The Government Class Book eBook

This eBook from the Gutenberg Project consists of approximately 319 pages of information about The Government Class Book.

Sec.13.  It will be seen by reference to the constitution, that the number of representatives was for the time fixed at sixty-five.  After the first census, taken in 1790, the ratio was fixed at 33,000, which gave the house 106 members.  After the census of 1800, the same ratio was adopted, and the number of members was 142.

After 1810, the ratio was 35,000; number of members 182. 
After 1820, the ratio was 40,000; number of members 213. 
After 1830, the ratio was 47,700; number of members 240. 
After 1840, the ratio was 70,680; number of members 233.

After 1850, the ratio was 93,000 and a fraction, making the number of members 233, of which California had one; but in view of her rapid increase in population, she was allowed an additional member, making, in all, 234.  Minnesota has since been admitted into the Union (1858) with two members, and Oregon (1859) with one member.

Sec.14.  Representatives are chosen by districts.  Each state is divided by the legislature into as many districts as there are representatives to be elected in the state; and one representative is chosen in each district.  In most of the states, representatives are chosen at the general state election; in the others, there are special elections for choosing representatives.

Sec.15.  By an act of congress, every territory belonging to the United States in which a government has been established, is entitled to send a delegate to congress, who has a right to take a part in the debates of the house, but not the right of voting.

Chapter XXX.

The Senate.

Sec.1.  “The senate of the United States shall be composed of two senators from each state; chosen by the legislature thereof, for six years; and each senator shall have one vote.” (Art.  I, sec. 3.) The convention readily agreed upon dividing congress into two branches; but, as has been observed, it was difficult to settle the mode of representation.  The delegates from the large states insisted upon a representation in proportion to numbers, in the senate as well as in the house; and the small states contended for equality in both branches.  The debate was long and animated; and it became apparent that, as in the case of slave representation in the house, there must be a compromise.  This was at length effected; the small states consenting to a proportional representation in the house, and the large states to an equal representation in the senate.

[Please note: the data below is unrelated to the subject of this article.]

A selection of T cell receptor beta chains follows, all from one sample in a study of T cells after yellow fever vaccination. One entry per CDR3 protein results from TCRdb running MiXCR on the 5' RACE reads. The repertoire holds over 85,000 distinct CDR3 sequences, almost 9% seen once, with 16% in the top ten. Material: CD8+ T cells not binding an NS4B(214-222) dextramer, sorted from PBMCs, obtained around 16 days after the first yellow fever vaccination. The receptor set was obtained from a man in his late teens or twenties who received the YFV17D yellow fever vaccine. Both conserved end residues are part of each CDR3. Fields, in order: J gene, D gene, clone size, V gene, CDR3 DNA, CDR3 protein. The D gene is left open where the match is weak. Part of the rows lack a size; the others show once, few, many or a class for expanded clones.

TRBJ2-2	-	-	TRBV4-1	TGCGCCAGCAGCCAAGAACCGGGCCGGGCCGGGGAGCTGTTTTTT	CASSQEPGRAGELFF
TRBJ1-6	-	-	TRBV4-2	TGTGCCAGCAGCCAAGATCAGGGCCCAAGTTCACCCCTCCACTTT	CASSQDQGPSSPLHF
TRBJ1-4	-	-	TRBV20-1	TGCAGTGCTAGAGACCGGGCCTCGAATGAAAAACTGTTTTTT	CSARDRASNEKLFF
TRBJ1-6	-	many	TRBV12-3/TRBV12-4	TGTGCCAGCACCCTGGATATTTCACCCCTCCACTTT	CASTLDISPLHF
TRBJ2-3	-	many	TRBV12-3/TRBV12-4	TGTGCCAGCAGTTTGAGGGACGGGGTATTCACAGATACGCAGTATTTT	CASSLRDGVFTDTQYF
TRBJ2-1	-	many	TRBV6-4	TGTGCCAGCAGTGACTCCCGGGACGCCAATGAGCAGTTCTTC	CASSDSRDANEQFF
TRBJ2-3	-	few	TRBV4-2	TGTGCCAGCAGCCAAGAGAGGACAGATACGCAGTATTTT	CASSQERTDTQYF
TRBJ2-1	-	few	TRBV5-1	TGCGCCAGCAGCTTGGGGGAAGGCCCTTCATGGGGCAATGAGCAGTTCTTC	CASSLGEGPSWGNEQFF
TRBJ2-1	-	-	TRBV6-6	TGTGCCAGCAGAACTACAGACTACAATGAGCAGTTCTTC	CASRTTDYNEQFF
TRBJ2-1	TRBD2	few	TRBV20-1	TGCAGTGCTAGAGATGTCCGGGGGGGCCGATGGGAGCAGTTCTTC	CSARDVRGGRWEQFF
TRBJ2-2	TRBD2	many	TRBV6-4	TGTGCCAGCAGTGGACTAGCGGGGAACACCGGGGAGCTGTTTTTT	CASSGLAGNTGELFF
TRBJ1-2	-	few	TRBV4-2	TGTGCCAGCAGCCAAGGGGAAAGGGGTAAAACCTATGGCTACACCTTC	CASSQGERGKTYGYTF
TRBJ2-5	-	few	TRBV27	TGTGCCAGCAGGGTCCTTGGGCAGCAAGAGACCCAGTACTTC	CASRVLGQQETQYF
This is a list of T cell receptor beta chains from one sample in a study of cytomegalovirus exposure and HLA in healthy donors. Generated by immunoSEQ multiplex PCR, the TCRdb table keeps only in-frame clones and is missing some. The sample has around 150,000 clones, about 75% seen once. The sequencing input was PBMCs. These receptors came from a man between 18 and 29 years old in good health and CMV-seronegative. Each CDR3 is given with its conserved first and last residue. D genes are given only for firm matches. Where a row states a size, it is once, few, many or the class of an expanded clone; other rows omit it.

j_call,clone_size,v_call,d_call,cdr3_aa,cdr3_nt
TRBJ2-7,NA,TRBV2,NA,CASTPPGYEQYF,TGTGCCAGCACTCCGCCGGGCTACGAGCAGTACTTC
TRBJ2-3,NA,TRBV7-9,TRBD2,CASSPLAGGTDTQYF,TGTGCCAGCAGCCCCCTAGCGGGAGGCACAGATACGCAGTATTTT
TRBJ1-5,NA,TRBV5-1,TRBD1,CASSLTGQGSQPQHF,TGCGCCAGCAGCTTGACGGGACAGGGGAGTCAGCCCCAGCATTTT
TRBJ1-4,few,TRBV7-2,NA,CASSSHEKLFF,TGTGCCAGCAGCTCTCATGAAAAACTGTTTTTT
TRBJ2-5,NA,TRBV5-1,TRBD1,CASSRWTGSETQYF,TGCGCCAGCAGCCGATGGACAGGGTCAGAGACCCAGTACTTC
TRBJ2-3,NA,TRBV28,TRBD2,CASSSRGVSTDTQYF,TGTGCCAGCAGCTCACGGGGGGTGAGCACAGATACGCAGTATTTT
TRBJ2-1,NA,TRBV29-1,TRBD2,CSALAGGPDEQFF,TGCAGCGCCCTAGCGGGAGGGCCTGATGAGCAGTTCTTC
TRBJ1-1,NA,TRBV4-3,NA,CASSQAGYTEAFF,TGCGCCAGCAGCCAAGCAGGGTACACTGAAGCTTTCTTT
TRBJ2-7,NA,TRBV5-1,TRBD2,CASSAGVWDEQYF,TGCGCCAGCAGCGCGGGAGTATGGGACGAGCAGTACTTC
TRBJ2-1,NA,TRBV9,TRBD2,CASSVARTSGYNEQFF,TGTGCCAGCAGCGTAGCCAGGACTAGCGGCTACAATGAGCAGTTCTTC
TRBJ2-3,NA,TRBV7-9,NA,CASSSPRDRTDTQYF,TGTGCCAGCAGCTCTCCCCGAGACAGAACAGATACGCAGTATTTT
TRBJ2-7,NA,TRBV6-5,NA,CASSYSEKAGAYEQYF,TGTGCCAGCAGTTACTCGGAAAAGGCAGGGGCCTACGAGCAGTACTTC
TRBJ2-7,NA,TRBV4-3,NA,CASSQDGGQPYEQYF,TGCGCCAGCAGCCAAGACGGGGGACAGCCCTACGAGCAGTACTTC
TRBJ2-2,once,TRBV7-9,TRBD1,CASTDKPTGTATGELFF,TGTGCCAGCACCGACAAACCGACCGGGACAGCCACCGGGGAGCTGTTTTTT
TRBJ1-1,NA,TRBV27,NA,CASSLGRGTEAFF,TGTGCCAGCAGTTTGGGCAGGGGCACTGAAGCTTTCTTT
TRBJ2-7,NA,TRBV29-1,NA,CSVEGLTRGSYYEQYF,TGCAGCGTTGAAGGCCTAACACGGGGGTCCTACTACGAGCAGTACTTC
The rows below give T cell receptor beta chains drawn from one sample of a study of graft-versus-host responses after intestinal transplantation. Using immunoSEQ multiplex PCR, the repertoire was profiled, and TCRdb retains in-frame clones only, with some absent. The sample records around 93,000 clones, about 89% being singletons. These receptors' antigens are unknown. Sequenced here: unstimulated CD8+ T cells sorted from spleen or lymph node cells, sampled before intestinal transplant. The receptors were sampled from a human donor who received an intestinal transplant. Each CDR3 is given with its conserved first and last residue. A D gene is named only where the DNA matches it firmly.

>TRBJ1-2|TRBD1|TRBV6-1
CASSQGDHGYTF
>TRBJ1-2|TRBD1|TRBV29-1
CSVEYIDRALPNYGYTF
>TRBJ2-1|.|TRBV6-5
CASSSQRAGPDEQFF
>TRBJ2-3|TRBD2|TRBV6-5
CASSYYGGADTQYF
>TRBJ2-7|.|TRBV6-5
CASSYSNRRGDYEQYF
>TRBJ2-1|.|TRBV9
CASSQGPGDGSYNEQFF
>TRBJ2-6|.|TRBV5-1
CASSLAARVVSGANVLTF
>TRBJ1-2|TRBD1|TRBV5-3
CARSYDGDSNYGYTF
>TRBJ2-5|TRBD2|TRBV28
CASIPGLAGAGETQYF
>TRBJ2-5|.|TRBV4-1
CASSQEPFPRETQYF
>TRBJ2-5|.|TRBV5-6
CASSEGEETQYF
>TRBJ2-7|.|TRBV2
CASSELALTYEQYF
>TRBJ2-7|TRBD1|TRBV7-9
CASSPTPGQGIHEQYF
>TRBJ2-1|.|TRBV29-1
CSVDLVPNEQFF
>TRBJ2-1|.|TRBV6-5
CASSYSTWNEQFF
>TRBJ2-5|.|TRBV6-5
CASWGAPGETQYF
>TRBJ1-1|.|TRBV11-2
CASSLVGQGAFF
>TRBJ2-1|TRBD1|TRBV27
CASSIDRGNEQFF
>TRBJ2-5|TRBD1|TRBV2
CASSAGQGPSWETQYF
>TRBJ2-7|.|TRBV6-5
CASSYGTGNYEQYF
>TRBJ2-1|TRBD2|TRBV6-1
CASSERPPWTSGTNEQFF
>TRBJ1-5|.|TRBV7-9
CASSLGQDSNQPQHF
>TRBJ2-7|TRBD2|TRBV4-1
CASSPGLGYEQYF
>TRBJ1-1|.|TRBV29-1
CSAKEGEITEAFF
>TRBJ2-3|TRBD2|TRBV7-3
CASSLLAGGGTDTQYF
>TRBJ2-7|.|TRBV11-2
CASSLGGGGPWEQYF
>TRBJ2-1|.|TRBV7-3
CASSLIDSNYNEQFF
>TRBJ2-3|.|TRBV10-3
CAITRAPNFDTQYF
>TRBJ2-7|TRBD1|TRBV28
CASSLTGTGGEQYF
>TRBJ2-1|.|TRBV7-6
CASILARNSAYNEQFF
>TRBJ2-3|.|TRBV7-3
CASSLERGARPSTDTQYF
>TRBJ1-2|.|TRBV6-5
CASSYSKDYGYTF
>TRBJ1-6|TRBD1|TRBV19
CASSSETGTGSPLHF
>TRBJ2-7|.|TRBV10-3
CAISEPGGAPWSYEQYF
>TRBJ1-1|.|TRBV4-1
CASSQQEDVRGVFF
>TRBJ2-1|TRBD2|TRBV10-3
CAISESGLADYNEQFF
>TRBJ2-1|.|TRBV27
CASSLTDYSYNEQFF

Sec.2.  It has been remarked, that the federative principle of the old system has been to some extent retained in the constitution.  Both the equality of representation in the senate, and the election of senators by the state legislatures, are in strict conformity with the plan of the confederation, and of simple confederacies generally.  Different modes of electing senators were proposed; but the one adopted by the convention seems preferable to any other.

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